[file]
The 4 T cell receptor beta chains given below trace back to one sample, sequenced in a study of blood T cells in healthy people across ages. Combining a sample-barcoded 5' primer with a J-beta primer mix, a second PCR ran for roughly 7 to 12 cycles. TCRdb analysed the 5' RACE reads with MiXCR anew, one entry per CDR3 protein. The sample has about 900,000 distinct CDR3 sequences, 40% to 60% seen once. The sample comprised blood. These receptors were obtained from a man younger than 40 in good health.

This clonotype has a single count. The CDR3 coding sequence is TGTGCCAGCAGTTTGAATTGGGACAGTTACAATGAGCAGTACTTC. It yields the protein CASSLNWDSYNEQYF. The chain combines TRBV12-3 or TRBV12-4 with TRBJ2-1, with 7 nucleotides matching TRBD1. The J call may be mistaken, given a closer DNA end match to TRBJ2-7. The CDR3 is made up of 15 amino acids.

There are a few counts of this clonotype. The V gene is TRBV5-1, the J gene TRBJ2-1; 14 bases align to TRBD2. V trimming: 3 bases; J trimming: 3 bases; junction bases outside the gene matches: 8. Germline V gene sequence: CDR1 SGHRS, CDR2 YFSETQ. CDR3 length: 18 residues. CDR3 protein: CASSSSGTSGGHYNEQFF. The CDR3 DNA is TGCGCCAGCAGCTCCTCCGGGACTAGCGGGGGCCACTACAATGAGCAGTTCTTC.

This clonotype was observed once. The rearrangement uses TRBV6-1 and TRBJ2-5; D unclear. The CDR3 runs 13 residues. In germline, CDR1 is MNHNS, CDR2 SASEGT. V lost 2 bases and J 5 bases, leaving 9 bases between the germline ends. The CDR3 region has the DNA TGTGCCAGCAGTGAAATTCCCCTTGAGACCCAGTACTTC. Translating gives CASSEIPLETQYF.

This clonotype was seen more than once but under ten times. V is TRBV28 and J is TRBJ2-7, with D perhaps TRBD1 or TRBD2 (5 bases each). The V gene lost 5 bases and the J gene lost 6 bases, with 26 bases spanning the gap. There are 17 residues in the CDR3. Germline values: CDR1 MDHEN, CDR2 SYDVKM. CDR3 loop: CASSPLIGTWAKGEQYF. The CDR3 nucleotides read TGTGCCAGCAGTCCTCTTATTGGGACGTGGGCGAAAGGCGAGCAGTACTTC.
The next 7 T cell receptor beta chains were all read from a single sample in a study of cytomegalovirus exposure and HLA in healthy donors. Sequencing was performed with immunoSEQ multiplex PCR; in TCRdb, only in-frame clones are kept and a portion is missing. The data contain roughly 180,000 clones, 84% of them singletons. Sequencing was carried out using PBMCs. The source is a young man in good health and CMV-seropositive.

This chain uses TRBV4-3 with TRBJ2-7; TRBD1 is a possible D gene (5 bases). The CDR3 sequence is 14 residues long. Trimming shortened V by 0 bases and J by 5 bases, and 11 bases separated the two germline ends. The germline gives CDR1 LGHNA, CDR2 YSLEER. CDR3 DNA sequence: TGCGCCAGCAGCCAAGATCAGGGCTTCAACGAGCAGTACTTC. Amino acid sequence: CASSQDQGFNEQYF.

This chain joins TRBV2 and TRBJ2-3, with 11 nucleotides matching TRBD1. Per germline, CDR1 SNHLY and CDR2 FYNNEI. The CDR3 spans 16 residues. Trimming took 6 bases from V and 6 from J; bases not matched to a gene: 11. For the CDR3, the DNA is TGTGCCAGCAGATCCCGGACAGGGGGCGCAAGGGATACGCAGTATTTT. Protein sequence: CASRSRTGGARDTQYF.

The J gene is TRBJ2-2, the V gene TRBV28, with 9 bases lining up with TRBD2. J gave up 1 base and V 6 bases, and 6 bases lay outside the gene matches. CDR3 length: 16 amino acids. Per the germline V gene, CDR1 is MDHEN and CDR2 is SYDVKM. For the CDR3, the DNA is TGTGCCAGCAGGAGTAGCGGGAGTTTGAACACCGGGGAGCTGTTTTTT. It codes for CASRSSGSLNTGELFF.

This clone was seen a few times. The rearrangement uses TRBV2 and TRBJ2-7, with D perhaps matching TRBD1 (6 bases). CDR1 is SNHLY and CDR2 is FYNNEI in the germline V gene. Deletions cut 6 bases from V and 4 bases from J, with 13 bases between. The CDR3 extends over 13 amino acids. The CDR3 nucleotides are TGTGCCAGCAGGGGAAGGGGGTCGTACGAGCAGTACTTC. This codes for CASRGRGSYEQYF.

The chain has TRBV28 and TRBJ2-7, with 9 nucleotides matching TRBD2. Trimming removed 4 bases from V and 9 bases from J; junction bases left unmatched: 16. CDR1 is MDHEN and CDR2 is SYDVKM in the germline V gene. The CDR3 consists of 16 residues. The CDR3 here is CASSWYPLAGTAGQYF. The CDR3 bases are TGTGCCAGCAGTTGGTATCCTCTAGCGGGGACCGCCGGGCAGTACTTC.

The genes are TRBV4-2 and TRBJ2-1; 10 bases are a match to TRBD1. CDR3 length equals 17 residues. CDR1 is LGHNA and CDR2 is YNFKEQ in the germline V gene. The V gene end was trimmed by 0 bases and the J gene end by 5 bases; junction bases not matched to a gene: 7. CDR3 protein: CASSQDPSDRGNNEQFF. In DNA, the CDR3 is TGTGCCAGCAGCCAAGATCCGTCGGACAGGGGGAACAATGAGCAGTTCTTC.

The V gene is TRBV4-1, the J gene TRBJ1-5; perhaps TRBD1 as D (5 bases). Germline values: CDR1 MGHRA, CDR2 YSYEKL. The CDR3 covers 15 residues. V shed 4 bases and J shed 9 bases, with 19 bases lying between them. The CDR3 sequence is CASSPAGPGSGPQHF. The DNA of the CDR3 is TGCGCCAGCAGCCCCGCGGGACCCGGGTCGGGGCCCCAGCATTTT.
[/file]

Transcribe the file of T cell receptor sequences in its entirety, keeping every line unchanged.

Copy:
The 4 T cell receptor beta chains given below trace back to one sample, sequenced in a study of blood T cells in healthy people across ages. Combining a sample-barcoded 5' primer with a J-beta primer mix, a second PCR ran for roughly 7 to 12 cycles. TCRdb analysed the 5' RACE reads with MiXCR anew, one entry per CDR3 protein. The sample has about 900,000 distinct CDR3 sequences, 40% to 60% seen once. The sample comprised blood. These receptors were obtained from a man younger than 40 in good health.

This clonotype has a single count. The CDR3 coding sequence is TGTGCCAGCAGTTTGAATTGGGACAGTTACAATGAGCAGTACTTC. It yields the protein CASSLNWDSYNEQYF. The chain combines TRBV12-3 or TRBV12-4 with TRBJ2-1, with 7 nucleotides matching TRBD1. The J call may be mistaken, given a closer DNA end match to TRBJ2-7. The CDR3 is made up of 15 amino acids.

There are a few counts of this clonotype. The V gene is TRBV5-1, the J gene TRBJ2-1; 14 bases align to TRBD2. V trimming: 3 bases; J trimming: 3 bases; junction bases outside the gene matches: 8. Germline V gene sequence: CDR1 SGHRS, CDR2 YFSETQ. CDR3 length: 18 residues. CDR3 protein: CASSSSGTSGGHYNEQFF. The CDR3 DNA is TGCGCCAGCAGCTCCTCCGGGACTAGCGGGGGCCACTACAATGAGCAGTTCTTC.

This clonotype was observed once. The rearrangement uses TRBV6-1 and TRBJ2-5; D unclear. The CDR3 runs 13 residues. In germline, CDR1 is MNHNS, CDR2 SASEGT. V lost 2 bases and J 5 bases, leaving 9 bases between the germline ends. The CDR3 region has the DNA TGTGCCAGCAGTGAAATTCCCCTTGAGACCCAGTACTTC. Translating gives CASSEIPLETQYF.

This clonotype was seen more than once but under ten times. V is TRBV28 and J is TRBJ2-7, with D perhaps TRBD1 or TRBD2 (5 bases each). The V gene lost 5 bases and the J gene lost 6 bases, with 26 bases spanning the gap. There are 17 residues in the CDR3. Germline values: CDR1 MDHEN, CDR2 SYDVKM. CDR3 loop: CASSPLIGTWAKGEQYF. The CDR3 nucleotides read TGTGCCAGCAGTCCTCTTATTGGGACGTGGGCGAAAGGCGAGCAGTACTTC.
The next 7 T cell receptor beta chains were all read from a single sample in a study of cytomegalovirus exposure and HLA in healthy donors. Sequencing was performed with immunoSEQ multiplex PCR; in TCRdb, only in-frame clones are kept and a portion is missing. The data contain roughly 180,000 clones, 84% of them singletons. Sequencing was carried out using PBMCs. The source is a young man in good health and CMV-seropositive.

This chain uses TRBV4-3 with TRBJ2-7; TRBD1 is a possible D gene (5 bases). The CDR3 sequence is 14 residues long. Trimming shortened V by 0 bases and J by 5 bases, and 11 bases separated the two germline ends. The germline gives CDR1 LGHNA, CDR2 YSLEER. CDR3 DNA sequence: TGCGCCAGCAGCCAAGATCAGGGCTTCAACGAGCAGTACTTC. Amino acid sequence: CASSQDQGFNEQYF.

This chain joins TRBV2 and TRBJ2-3, with 11 nucleotides matching TRBD1. Per germline, CDR1 SNHLY and CDR2 FYNNEI. The CDR3 spans 16 residues. Trimming took 6 bases from V and 6 from J; bases not matched to a gene: 11. For the CDR3, the DNA is TGTGCCAGCAGATCCCGGACAGGGGGCGCAAGGGATACGCAGTATTTT. Protein sequence: CASRSRTGGARDTQYF.

The J gene is TRBJ2-2, the V gene TRBV28, with 9 bases lining up with TRBD2. J gave up 1 base and V 6 bases, and 6 bases lay outside the gene matches. CDR3 length: 16 amino acids. Per the germline V gene, CDR1 is MDHEN and CDR2 is SYDVKM. For the CDR3, the DNA is TGTGCCAGCAGGAGTAGCGGGAGTTTGAACACCGGGGAGCTGTTTTTT. It codes for CASRSSGSLNTGELFF.

This clone was seen a few times. The rearrangement uses TRBV2 and TRBJ2-7, with D perhaps matching TRBD1 (6 bases). CDR1 is SNHLY and CDR2 is FYNNEI in the germline V gene. Deletions cut 6 bases from V and 4 bases from J, with 13 bases between. The CDR3 extends over 13 amino acids. The CDR3 nucleotides are TGTGCCAGCAGGGGAAGGGGGTCGTACGAGCAGTACTTC. This codes for CASRGRGSYEQYF.

The chain has TRBV28 and TRBJ2-7, with 9 nucleotides matching TRBD2. Trimming removed 4 bases from V and 9 bases from J; junction bases left unmatched: 16. CDR1 is MDHEN and CDR2 is SYDVKM in the germline V gene. The CDR3 consists of 16 residues. The CDR3 here is CASSWYPLAGTAGQYF. The CDR3 bases are TGTGCCAGCAGTTGGTATCCTCTAGCGGGGACCGCCGGGCAGTACTTC.

The genes are TRBV4-2 and TRBJ2-1; 10 bases are a match to TRBD1. CDR3 length equals 17 residues. CDR1 is LGHNA and CDR2 is YNFKEQ in the germline V gene. The V gene end was trimmed by 0 bases and the J gene end by 5 bases; junction bases not matched to a gene: 7. CDR3 protein: CASSQDPSDRGNNEQFF. In DNA, the CDR3 is TGTGCCAGCAGCCAAGATCCGTCGGACAGGGGGAACAATGAGCAGTTCTTC.

The V gene is TRBV4-1, the J gene TRBJ1-5; perhaps TRBD1 as D (5 bases). Germline values: CDR1 MGHRA, CDR2 YSYEKL. The CDR3 covers 15 residues. V shed 4 bases and J shed 9 bases, with 19 bases lying between them. The CDR3 sequence is CASSPAGPGSGPQHF. The DNA of the CDR3 is TGCGCCAGCAGCCCCGCGGGACCCGGGTCGGGGCCCCAGCATTTT.